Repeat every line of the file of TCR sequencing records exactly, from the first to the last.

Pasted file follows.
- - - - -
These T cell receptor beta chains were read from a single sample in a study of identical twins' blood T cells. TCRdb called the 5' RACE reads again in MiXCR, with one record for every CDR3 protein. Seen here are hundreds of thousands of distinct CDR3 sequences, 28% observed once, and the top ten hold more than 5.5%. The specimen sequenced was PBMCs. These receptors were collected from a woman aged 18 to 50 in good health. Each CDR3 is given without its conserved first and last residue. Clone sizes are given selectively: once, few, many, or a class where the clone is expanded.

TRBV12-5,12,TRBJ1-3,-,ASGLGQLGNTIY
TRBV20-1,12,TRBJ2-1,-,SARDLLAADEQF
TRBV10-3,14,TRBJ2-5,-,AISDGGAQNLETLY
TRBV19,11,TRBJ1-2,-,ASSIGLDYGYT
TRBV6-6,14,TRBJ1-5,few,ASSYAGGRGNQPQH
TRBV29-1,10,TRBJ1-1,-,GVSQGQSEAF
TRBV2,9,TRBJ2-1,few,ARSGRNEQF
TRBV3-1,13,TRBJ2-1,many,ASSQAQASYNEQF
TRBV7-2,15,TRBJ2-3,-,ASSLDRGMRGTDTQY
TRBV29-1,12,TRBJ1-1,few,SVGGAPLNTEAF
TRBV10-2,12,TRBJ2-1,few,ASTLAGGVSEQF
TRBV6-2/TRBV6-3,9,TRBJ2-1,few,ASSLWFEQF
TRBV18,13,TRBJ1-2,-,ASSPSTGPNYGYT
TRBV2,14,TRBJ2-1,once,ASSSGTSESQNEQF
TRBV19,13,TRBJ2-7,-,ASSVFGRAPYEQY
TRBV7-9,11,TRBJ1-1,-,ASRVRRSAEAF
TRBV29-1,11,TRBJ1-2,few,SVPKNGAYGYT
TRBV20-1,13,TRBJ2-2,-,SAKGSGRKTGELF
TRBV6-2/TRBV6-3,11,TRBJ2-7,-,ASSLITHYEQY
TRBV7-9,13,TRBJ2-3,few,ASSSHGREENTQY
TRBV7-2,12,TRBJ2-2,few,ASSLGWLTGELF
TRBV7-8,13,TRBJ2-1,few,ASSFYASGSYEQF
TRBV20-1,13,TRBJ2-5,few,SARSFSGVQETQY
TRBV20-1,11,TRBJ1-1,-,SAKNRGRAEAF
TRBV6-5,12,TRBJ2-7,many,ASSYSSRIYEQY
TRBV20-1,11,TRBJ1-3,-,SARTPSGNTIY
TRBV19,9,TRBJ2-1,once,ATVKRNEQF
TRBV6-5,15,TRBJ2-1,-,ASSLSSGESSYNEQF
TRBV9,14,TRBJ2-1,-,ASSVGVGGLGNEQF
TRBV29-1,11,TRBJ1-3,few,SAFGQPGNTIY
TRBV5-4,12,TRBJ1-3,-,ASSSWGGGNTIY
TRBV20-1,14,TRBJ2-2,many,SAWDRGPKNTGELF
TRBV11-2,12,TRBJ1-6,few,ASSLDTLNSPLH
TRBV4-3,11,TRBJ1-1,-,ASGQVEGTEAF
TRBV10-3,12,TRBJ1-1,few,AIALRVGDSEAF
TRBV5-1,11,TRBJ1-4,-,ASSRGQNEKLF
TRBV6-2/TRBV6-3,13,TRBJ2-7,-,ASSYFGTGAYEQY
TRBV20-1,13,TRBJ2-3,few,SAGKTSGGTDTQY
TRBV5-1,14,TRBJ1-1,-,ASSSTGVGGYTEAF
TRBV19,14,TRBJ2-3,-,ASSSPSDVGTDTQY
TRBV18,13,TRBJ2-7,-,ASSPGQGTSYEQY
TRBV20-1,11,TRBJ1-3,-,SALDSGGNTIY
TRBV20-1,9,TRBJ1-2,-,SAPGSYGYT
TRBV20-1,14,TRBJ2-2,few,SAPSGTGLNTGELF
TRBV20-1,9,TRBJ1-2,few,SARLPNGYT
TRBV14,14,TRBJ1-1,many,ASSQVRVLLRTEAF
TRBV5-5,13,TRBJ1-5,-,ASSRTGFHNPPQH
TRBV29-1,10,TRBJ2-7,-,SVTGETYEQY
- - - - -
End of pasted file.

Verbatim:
These T cell receptor beta chains were read from a single sample in a study of identical twins' blood T cells. TCRdb called the 5' RACE reads again in MiXCR, with one record for every CDR3 protein. Seen here are hundreds of thousands of distinct CDR3 sequences, 28% observed once, and the top ten hold more than 5.5%. The specimen sequenced was PBMCs. These receptors were collected from a woman aged 18 to 50 in good health. Each CDR3 is given without its conserved first and last residue. Clone sizes are given selectively: once, few, many, or a class where the clone is expanded.

TRBV12-5,12,TRBJ1-3,-,ASGLGQLGNTIY
TRBV20-1,12,TRBJ2-1,-,SARDLLAADEQF
TRBV10-3,14,TRBJ2-5,-,AISDGGAQNLETLY
TRBV19,11,TRBJ1-2,-,ASSIGLDYGYT
TRBV6-6,14,TRBJ1-5,few,ASSYAGGRGNQPQH
TRBV29-1,10,TRBJ1-1,-,GVSQGQSEAF
TRBV2,9,TRBJ2-1,few,ARSGRNEQF
TRBV3-1,13,TRBJ2-1,many,ASSQAQASYNEQF
TRBV7-2,15,TRBJ2-3,-,ASSLDRGMRGTDTQY
TRBV29-1,12,TRBJ1-1,few,SVGGAPLNTEAF
TRBV10-2,12,TRBJ2-1,few,ASTLAGGVSEQF
TRBV6-2/TRBV6-3,9,TRBJ2-1,few,ASSLWFEQF
TRBV18,13,TRBJ1-2,-,ASSPSTGPNYGYT
TRBV2,14,TRBJ2-1,once,ASSSGTSESQNEQF
TRBV19,13,TRBJ2-7,-,ASSVFGRAPYEQY
TRBV7-9,11,TRBJ1-1,-,ASRVRRSAEAF
TRBV29-1,11,TRBJ1-2,few,SVPKNGAYGYT
TRBV20-1,13,TRBJ2-2,-,SAKGSGRKTGELF
TRBV6-2/TRBV6-3,11,TRBJ2-7,-,ASSLITHYEQY
TRBV7-9,13,TRBJ2-3,few,ASSSHGREENTQY
TRBV7-2,12,TRBJ2-2,few,ASSLGWLTGELF
TRBV7-8,13,TRBJ2-1,few,ASSFYASGSYEQF
TRBV20-1,13,TRBJ2-5,few,SARSFSGVQETQY
TRBV20-1,11,TRBJ1-1,-,SAKNRGRAEAF
TRBV6-5,12,TRBJ2-7,many,ASSYSSRIYEQY
TRBV20-1,11,TRBJ1-3,-,SARTPSGNTIY
TRBV19,9,TRBJ2-1,once,ATVKRNEQF
TRBV6-5,15,TRBJ2-1,-,ASSLSSGESSYNEQF
TRBV9,14,TRBJ2-1,-,ASSVGVGGLGNEQF
TRBV29-1,11,TRBJ1-3,few,SAFGQPGNTIY
TRBV5-4,12,TRBJ1-3,-,ASSSWGGGNTIY
TRBV20-1,14,TRBJ2-2,many,SAWDRGPKNTGELF
TRBV11-2,12,TRBJ1-6,few,ASSLDTLNSPLH
TRBV4-3,11,TRBJ1-1,-,ASGQVEGTEAF
TRBV10-3,12,TRBJ1-1,few,AIALRVGDSEAF
TRBV5-1,11,TRBJ1-4,-,ASSRGQNEKLF
TRBV6-2/TRBV6-3,13,TRBJ2-7,-,ASSYFGTGAYEQY
TRBV20-1,13,TRBJ2-3,few,SAGKTSGGTDTQY
TRBV5-1,14,TRBJ1-1,-,ASSSTGVGGYTEAF
TRBV19,14,TRBJ2-3,-,ASSSPSDVGTDTQY
TRBV18,13,TRBJ2-7,-,ASSPGQGTSYEQY
TRBV20-1,11,TRBJ1-3,-,SALDSGGNTIY
TRBV20-1,9,TRBJ1-2,-,SAPGSYGYT
TRBV20-1,14,TRBJ2-2,few,SAPSGTGLNTGELF
TRBV20-1,9,TRBJ1-2,few,SARLPNGYT
TRBV14,14,TRBJ1-1,many,ASSQVRVLLRTEAF
TRBV5-5,13,TRBJ1-5,-,ASSRTGFHNPPQH
TRBV29-1,10,TRBJ2-7,-,SVTGETYEQY